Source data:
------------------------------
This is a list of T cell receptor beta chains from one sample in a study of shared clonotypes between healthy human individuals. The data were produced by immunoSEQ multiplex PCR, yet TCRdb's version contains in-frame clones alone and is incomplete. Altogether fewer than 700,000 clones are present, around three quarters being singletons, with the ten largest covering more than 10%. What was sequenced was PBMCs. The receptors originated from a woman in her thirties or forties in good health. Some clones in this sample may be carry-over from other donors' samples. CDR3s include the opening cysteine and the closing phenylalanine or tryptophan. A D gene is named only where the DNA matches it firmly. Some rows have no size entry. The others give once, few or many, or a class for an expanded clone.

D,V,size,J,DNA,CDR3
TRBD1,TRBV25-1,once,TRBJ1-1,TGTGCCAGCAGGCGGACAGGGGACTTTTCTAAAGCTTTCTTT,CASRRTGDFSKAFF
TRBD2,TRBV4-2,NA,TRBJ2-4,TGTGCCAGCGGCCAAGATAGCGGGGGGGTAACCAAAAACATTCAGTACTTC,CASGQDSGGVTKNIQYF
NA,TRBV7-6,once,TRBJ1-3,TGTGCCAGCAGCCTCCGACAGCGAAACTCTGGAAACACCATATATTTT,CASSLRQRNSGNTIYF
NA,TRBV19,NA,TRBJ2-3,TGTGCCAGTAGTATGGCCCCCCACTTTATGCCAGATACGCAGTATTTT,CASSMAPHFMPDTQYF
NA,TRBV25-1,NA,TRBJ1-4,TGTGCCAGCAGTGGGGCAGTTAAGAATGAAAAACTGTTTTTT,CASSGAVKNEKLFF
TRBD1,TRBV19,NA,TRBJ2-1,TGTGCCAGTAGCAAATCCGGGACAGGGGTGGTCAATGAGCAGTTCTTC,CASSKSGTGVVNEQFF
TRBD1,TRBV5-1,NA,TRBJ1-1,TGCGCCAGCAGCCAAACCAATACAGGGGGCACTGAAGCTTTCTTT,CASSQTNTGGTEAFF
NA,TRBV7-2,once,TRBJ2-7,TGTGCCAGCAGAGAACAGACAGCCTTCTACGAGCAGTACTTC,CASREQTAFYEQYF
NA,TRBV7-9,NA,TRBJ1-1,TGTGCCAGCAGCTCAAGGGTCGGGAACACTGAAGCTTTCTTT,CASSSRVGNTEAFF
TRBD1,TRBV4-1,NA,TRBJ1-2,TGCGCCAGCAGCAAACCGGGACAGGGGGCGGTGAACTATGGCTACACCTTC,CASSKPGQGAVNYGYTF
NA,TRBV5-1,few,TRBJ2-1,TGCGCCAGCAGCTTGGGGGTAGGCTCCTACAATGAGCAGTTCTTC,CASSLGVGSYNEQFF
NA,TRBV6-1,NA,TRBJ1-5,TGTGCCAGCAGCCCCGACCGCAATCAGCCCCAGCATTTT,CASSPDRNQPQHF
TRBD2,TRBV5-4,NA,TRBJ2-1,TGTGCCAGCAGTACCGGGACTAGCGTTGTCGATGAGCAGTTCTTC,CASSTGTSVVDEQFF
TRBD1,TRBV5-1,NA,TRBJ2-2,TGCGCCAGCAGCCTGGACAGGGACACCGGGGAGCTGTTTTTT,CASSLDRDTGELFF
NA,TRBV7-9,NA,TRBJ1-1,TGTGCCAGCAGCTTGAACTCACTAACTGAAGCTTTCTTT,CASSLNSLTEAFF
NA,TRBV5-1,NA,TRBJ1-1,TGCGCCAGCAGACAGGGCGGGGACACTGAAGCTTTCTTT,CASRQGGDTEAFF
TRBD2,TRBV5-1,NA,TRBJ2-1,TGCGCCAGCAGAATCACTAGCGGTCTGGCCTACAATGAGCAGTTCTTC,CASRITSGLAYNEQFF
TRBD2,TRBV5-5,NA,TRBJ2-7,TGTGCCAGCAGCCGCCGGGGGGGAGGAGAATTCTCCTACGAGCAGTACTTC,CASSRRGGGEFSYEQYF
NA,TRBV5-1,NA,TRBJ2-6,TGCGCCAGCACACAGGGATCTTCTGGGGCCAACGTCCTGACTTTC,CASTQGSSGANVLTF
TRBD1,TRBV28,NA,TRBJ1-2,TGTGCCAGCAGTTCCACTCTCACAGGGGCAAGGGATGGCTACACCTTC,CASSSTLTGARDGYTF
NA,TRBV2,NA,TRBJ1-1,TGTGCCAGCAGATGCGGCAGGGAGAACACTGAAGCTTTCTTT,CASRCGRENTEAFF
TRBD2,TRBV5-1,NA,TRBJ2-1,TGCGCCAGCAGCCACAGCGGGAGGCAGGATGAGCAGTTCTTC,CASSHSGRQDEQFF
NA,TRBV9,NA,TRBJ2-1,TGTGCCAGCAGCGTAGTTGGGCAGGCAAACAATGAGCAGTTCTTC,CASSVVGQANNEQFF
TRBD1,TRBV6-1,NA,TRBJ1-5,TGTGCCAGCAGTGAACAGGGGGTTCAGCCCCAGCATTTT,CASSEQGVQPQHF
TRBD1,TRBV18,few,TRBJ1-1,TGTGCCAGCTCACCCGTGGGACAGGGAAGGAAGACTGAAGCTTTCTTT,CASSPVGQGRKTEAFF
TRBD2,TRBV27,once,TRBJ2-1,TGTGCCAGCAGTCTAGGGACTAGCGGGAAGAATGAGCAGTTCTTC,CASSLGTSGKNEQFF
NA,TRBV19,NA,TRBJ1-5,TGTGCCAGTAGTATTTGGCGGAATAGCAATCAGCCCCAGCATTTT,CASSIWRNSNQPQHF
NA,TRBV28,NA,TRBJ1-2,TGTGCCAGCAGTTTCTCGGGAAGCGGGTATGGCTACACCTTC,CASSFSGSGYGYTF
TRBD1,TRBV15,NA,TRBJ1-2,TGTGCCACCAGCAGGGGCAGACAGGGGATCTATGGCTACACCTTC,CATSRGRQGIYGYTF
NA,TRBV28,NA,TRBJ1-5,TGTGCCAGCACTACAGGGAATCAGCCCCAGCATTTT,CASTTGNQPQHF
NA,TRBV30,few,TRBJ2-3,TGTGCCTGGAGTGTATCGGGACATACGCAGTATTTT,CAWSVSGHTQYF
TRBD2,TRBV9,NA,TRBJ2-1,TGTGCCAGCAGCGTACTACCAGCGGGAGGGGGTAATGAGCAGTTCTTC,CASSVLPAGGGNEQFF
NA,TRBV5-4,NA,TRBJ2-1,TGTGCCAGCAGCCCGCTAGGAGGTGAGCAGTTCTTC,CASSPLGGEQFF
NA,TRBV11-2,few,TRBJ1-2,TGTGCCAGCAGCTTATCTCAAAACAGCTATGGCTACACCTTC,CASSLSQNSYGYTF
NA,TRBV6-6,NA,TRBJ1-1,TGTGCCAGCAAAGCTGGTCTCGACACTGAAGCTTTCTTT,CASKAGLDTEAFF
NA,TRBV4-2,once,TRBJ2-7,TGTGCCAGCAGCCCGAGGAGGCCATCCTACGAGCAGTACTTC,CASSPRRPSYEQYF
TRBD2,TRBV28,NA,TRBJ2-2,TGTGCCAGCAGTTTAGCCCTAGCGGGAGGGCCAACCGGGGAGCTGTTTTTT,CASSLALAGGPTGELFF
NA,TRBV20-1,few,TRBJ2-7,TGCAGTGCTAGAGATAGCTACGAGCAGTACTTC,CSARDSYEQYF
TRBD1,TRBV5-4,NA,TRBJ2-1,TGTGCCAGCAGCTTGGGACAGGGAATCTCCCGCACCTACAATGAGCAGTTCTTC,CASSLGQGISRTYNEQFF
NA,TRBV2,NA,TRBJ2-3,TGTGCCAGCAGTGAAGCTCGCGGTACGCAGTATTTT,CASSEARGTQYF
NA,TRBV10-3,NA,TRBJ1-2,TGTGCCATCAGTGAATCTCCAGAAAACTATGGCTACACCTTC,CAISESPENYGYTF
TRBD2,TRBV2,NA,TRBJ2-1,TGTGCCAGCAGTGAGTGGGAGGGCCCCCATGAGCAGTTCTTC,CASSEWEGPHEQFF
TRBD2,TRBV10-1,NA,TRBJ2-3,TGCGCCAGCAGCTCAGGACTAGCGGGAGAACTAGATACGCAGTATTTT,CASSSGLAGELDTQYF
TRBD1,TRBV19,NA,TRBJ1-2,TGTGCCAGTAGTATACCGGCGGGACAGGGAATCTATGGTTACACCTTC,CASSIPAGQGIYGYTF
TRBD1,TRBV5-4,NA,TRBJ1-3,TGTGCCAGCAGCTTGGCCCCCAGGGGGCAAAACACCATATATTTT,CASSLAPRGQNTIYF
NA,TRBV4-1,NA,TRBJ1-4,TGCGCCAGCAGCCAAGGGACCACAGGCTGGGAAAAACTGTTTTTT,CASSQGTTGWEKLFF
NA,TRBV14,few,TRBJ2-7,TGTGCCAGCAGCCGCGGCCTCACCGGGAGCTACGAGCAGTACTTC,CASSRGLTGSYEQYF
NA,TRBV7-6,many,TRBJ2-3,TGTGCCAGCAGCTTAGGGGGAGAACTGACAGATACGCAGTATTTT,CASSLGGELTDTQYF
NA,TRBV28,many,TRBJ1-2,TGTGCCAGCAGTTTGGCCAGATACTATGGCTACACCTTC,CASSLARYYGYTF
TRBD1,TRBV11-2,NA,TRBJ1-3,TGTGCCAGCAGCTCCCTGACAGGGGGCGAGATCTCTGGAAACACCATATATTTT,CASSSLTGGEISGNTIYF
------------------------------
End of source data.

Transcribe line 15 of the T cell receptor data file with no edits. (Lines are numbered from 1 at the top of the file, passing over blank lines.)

TRBD2,TRBV5-4,NA,TRBJ2-1,TGTGCCAGCAGTACCGGGACTAGCGTTGTCGATGAGCAGTTCTTC,CASSTGTSVVDEQFF